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Co-op media turns out for the Independent News Forum 2023
Co-op News, Exeter Observer, Manchester Meteor, Leicester's Great Central Gazette and hosts Bristol Cable were among the co-op publications at the event.
A diverse mix of news publishers gathered in Bristol on 21 October for the 2023 Independent News Forum. Organised by the Public Interest News Foundation (PINF), the event provided a space to network, share knowledge and problem-solve around the challenges and opportunities facing the industry.
PINF was established in 2019 to promote citizenship in communities across the country by supporting the provision of public-interest news. The charity emphasises the role of independent publishers, which it defines as those with turnover below £2m and which are independent of political or commercial interests, as a key part of this work.
Engaging in capacity building, research and advocacy, PINF aims to ensure the sustainability of independent publishers of public interest news in communities that have been underserved by larger, commercial publishers.
A key part of the day was to encourage independent publishers to build relationships across the network. Jaldeep Katwala, PINF's Network Manager, shared the work that has been done so far towards this aim.
PINF currently hosts an active WhatsApp group with around 64 members, averaging around 100 posts per week. Alongside this online activity, the charity has recruited a group of regional organisers, including The Gazette's Commissioning Editor, Emma Guy, to grow a community of independent publishers. They have so far engaged with over 200 publishers across the UK around its advocacy work, most notably its News for All campaign.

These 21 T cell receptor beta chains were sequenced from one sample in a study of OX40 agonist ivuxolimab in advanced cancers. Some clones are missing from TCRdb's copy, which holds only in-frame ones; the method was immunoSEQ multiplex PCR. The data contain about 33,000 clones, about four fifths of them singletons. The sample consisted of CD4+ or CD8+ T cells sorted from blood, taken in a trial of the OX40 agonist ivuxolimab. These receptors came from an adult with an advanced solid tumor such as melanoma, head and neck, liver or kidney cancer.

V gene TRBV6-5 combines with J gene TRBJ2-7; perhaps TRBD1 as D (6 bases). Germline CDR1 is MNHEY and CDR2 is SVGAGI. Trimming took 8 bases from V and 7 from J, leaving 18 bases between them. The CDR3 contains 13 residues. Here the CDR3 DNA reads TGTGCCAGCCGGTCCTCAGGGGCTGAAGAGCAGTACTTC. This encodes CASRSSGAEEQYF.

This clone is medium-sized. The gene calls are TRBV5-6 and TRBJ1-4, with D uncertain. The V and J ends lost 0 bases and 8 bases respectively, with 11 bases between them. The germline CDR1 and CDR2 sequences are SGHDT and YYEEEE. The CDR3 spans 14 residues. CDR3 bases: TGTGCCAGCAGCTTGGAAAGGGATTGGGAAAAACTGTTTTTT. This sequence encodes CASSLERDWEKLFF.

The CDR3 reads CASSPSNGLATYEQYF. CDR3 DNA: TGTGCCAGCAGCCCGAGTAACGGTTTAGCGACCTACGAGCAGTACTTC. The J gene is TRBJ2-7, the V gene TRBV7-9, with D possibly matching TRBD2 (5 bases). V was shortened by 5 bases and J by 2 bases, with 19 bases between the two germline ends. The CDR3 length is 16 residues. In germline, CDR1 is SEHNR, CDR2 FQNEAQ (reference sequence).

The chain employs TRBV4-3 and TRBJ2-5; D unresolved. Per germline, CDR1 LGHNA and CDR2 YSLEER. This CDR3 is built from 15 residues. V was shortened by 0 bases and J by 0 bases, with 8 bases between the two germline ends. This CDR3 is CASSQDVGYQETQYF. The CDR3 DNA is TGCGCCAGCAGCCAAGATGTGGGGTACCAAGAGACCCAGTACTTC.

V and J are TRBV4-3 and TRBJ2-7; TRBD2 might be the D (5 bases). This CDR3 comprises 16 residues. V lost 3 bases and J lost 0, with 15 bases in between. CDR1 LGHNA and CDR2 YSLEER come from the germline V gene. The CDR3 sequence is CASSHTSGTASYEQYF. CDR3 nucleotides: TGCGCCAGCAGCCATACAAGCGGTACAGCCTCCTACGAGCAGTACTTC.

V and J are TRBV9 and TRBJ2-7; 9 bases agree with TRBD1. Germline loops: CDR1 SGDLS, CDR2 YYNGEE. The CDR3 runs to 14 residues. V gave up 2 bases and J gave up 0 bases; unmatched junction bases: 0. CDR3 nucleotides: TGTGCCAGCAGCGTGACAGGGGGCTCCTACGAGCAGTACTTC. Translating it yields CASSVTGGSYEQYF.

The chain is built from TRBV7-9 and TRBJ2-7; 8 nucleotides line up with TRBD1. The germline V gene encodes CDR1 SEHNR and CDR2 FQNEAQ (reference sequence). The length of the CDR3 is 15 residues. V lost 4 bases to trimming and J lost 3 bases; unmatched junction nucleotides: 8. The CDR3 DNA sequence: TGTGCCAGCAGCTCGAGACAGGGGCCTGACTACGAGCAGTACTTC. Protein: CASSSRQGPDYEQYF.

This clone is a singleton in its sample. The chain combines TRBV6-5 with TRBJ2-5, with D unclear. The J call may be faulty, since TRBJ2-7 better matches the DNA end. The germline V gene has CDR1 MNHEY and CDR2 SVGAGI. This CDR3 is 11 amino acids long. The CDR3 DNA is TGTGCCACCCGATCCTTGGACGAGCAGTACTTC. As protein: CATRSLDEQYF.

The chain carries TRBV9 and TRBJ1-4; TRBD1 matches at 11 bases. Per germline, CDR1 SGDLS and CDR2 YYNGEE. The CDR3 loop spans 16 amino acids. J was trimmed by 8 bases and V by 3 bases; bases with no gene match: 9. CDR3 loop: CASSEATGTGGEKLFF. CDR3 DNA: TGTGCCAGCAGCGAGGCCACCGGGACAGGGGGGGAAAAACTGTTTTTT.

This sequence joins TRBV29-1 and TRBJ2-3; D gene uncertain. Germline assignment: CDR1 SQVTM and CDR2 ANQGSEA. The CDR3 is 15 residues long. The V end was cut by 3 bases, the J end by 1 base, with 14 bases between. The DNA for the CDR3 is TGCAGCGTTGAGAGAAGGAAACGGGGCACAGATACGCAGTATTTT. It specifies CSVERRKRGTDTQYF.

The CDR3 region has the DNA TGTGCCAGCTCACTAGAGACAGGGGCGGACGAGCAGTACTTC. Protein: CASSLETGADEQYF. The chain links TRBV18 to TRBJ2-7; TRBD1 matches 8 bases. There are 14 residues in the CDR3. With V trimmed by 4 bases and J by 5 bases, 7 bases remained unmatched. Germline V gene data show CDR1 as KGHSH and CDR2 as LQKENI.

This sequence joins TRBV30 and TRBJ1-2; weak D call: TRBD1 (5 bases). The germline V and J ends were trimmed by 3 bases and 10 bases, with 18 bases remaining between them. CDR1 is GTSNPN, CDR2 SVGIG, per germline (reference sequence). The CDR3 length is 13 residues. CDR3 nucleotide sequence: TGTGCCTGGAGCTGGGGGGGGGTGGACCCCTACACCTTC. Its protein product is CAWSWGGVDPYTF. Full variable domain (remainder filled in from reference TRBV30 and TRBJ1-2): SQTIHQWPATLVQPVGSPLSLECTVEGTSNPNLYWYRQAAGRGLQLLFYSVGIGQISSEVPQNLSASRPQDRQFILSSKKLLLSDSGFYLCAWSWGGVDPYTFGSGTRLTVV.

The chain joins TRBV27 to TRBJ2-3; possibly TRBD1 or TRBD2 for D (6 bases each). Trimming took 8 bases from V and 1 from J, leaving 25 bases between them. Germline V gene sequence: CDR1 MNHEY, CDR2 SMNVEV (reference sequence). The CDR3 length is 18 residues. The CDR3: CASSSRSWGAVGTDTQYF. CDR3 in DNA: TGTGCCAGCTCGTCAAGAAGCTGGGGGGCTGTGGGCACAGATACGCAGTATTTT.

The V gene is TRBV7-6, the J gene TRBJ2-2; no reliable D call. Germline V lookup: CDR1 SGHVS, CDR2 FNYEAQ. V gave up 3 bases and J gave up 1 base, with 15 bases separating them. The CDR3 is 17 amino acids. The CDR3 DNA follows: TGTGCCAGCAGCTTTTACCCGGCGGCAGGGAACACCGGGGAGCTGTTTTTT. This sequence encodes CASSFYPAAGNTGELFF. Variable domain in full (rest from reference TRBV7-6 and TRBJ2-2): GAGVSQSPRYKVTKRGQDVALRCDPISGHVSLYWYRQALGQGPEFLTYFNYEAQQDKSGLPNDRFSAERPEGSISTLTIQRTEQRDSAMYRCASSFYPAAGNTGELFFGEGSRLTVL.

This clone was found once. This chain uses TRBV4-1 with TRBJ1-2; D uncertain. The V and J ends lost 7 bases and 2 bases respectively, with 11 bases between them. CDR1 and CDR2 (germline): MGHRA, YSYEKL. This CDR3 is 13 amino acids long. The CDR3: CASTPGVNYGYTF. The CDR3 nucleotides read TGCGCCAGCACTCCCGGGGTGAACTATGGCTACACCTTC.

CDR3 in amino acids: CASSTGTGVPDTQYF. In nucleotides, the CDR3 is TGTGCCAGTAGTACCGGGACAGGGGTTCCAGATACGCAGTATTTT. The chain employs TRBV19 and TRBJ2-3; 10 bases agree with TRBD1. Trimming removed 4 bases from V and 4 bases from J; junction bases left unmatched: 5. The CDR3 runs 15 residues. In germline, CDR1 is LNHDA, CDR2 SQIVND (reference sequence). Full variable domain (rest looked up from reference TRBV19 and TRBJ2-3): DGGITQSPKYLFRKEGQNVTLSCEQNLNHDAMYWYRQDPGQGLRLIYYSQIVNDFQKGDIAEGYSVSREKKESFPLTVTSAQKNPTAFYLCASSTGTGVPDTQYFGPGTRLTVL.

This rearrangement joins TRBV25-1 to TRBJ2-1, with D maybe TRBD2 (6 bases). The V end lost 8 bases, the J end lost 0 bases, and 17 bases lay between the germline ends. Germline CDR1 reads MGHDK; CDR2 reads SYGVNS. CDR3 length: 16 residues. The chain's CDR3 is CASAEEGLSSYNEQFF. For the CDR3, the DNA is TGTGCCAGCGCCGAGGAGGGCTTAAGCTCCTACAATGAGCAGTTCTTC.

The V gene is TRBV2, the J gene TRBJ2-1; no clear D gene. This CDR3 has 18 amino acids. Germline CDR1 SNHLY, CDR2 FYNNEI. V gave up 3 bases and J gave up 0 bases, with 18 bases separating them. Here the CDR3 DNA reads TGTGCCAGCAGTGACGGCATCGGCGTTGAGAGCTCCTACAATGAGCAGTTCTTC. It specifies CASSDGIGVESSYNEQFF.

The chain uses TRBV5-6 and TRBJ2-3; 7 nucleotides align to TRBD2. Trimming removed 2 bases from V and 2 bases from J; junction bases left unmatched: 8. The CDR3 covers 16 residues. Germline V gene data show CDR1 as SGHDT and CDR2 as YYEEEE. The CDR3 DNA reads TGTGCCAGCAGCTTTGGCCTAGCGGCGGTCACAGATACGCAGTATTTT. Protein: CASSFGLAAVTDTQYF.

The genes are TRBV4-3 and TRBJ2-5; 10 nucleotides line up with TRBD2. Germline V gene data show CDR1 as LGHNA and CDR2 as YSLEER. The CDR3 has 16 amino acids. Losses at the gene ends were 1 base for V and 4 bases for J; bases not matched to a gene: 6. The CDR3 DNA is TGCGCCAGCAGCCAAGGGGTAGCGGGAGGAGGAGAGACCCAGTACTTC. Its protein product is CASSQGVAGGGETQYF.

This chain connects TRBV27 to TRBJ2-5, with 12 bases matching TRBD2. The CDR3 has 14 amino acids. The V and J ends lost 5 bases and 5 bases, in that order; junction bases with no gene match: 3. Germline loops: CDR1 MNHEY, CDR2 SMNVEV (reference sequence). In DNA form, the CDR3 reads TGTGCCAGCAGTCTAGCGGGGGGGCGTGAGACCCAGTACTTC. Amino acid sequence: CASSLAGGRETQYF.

The News for All Campaign centres around three main recommendations:
- Create a £100m Innovation Fund to kick start and build the capacity of truly local news providers, helping them find sustainable business models.
- Create tax incentives to help truly local news providers raise donations and investment.
- Make sure that truly local news providers get a priority share of revenue and data from the tech giants through the forthcoming Digital Competition Bill and the newly established Digital Markets Unit.
As a result of the 2022 Independent News Forum, PINF also produced a community engagement guide for independent publishers. The resource aims to help organisations understand different types of engagement, reflect on the work they are doing and could do more of, and learn from case studies around the world that could be adapted for individual publishers' working with their communities.
The guide was trialled with a group of independent news publishers through a series of online sessions, who shared feedback on the process at this year's Independent News Forum.